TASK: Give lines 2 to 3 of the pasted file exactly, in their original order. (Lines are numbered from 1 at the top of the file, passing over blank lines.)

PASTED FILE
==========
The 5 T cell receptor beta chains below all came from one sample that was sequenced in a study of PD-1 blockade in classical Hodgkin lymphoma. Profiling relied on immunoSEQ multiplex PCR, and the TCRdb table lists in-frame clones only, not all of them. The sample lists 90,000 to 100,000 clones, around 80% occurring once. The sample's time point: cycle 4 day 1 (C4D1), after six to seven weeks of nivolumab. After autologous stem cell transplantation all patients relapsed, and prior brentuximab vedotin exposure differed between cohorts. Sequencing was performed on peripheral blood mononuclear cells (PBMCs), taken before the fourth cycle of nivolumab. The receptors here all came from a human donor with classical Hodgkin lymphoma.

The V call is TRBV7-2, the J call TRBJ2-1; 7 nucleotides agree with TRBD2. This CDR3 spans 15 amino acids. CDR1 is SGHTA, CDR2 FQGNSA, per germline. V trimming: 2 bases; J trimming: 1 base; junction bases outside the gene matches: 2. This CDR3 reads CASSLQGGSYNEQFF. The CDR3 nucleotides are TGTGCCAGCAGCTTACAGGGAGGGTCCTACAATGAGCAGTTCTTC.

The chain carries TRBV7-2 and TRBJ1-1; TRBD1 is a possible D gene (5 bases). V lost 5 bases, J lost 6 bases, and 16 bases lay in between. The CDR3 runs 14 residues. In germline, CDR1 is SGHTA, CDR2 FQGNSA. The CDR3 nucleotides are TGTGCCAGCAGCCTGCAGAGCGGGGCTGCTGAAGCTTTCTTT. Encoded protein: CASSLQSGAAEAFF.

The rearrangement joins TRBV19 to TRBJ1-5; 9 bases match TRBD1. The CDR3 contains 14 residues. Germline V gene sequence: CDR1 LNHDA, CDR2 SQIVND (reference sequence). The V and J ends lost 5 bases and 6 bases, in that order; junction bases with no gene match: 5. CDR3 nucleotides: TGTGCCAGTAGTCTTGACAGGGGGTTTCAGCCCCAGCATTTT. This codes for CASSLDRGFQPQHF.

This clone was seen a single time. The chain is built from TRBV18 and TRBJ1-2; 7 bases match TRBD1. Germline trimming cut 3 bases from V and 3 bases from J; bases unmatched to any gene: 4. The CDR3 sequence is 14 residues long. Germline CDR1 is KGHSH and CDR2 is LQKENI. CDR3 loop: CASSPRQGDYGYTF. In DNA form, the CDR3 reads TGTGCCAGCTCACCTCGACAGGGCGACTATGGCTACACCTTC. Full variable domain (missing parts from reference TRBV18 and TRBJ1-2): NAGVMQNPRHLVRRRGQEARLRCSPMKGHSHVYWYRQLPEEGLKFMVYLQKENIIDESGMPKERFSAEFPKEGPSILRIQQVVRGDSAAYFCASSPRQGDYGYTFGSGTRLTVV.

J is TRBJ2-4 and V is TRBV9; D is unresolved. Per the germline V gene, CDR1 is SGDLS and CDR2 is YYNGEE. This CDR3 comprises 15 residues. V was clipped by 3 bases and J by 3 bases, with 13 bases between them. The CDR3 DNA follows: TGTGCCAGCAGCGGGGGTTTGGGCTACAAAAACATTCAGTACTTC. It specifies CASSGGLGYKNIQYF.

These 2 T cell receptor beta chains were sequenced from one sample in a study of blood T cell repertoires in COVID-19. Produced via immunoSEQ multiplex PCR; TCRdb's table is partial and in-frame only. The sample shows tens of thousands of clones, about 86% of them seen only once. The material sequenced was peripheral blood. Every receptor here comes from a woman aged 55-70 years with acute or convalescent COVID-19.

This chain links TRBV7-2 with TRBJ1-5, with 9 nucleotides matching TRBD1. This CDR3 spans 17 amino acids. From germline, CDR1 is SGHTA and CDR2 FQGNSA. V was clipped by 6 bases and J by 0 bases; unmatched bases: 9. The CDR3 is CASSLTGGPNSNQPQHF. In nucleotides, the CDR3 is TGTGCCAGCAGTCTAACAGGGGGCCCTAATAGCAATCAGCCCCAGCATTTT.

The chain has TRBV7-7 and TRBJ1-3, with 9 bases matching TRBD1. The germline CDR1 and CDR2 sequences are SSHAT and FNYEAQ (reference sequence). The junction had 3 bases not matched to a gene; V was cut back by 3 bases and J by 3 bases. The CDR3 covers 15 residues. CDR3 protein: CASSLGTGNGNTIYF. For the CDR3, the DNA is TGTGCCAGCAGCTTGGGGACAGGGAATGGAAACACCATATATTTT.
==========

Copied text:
The V call is TRBV7-2, the J call TRBJ2-1; 7 nucleotides agree with TRBD2. This CDR3 spans 15 amino acids. CDR1 is SGHTA, CDR2 FQGNSA, per germline. V trimming: 2 bases; J trimming: 1 base; junction bases outside the gene matches: 2. This CDR3 reads CASSLQGGSYNEQFF. The CDR3 nucleotides are TGTGCCAGCAGCTTACAGGGAGGGTCCTACAATGAGCAGTTCTTC.

The chain carries TRBV7-2 and TRBJ1-1; TRBD1 is a possible D gene (5 bases). V lost 5 bases, J lost 6 bases, and 16 bases lay in between. The CDR3 runs 14 residues. In germline, CDR1 is SGHTA, CDR2 FQGNSA. The CDR3 nucleotides are TGTGCCAGCAGCCTGCAGAGCGGGGCTGCTGAAGCTTTCTTT. Encoded protein: CASSLQSGAAEAFF.